E not regular Greek varieties, they have been planted since the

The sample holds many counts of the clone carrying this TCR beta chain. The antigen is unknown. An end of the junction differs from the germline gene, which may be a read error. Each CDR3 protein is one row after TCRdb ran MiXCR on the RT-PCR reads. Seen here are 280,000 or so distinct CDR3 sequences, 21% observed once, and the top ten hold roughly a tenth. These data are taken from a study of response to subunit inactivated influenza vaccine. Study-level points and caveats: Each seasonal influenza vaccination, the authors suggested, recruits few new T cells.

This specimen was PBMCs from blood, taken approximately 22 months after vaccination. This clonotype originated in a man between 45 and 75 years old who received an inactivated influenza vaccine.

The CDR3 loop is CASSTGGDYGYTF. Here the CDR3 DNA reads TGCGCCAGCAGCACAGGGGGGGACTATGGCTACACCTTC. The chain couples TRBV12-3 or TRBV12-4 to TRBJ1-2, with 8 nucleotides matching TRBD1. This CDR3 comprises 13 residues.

E not classic Greek varieties, they’ve been planted because the very first half of the 20th [97] century and happen to be acclimatized each to atmosphere and towards the hearts of locals as part of the cultural heritage. The “Mila Delicious Pilafa Tripoleos” have been cultivated for the very first time in Greece in 1920 as a sporophyte [97], they hold the European Union MCC950 Protocol trademark of Protected Designation of Origin (PDO) and can be made all over Arcadia in places with altitude above 600 m [98]. One of the locals also reported that “Starking” apples were imported in Arcadia in 1965. Fig trees (Ficus carica) were recorded in 20 areas and also the local farmers talked about 15 distinct names. Far more particularly, the names for fig tree regional varieties talked about were: “Kalamatiana” (white), “Melissa” or “Melissosika”, “Asprosika”, “Karvelosika”, “Kalosika” or “Krounosika”or “Mavrosika”, “Tsapelosika”, “Amouthera”, “Tsoukeles” and “Vasilosika”, Kokkinosika”, “Proimo-diforo”, and “Livanosika” with various meanings (Table 7). Papadopoulou et al. [99] studied the genetic relation (with random amplified polymorphic DNA evaluation and agro-morphological traits) of Greek fig nearby varieties and located a terrific genetic distance among neighborhood varieties originating in Peloponnese which include “White large” and “Kalamon”. The aromatic profile of dried figs was differentiated amongst Peloponnesian, “Kalamon” and “Tsapelosyka”, and Evian “Kymi” neighborhood varieties [100]. Even though studies relating to the genetic relation and aromatic profile of figs haveDiversity 2021, 13,27 ofbeen published, they report only a compact number of neighborhood varieties which does not depict the whole image of fig tree diversity. Hence, much more research must be performed right after an extended recording and sampling to evaluate the genetic relation of those unique local varieties.Table 7. Quantity of different varietal names, number of sites reported, and also the meanings in the names. No of Internet sites Reported 3 1 19 No of Different Nearby Assortment Names 1 1Species Castanea sativa Mill. Citrus sinensis (L.) Osbeck Cydonia oblonga Mill.Nearby Wide variety Names and Meanings “Kastania” typical name n/a 1 “Kitria” widespread name “Kalamatiana” (white) which means those from Kalamata town; “Melissa” or “Melissosika” meaning the bee figs, probably sweet figs; “Asprosika” which means white-colored figs; “Karvelosika” which means bread figs; “Kalosika” or “Krounosika” or “Mavrosika” which means the black figs; “Tsapelosika”, “Amouthera” which means sandy, likely on account of their texture; “Tsoukeles” and “Vasilosika” meaning the royal figs; “Kokkinosika” which means the red figs; “Proimo-diforo” meaning early; and “Livanosika” meaning those from Lebanon “Sklira” which means challenging; “Afrata” which means fluffy and soft; “Renedes”, “Firiki”, and “Ntelisio” which means delicious, or “Mila Tripoleos” meaning apple trees of Tripoli, GS-626510 In Vivo otherwise known as “Mila Delicious Pilafa Tripoleos” or ” Tripoleos” “Manakolies” or “Manaki” and “Chondrolies” which means thick olives; “Manaki” olives in “Manaki psilo” which means small and “Manaki chondro” which means thick; “Megaritiki” or “Magaritiki” which means from Megara (olives that look like an acorn); “Grotharia”, “Choraitiki” (originated from the village Chora) and “Matsa” utilised for olive oil extraction and “Barmpouta” that developed massive olives; “Chondrolia”, “Kalamon” and “Ladolia” “Sklira” meaning really hard; “Afrata” meaning fluffy and indicated as soft; “Plakouda” meaning flat; “Strogyla” which means round; “Imi-afrata” meaning with semi-fluffy/soft nuts “Karamela” which means c.

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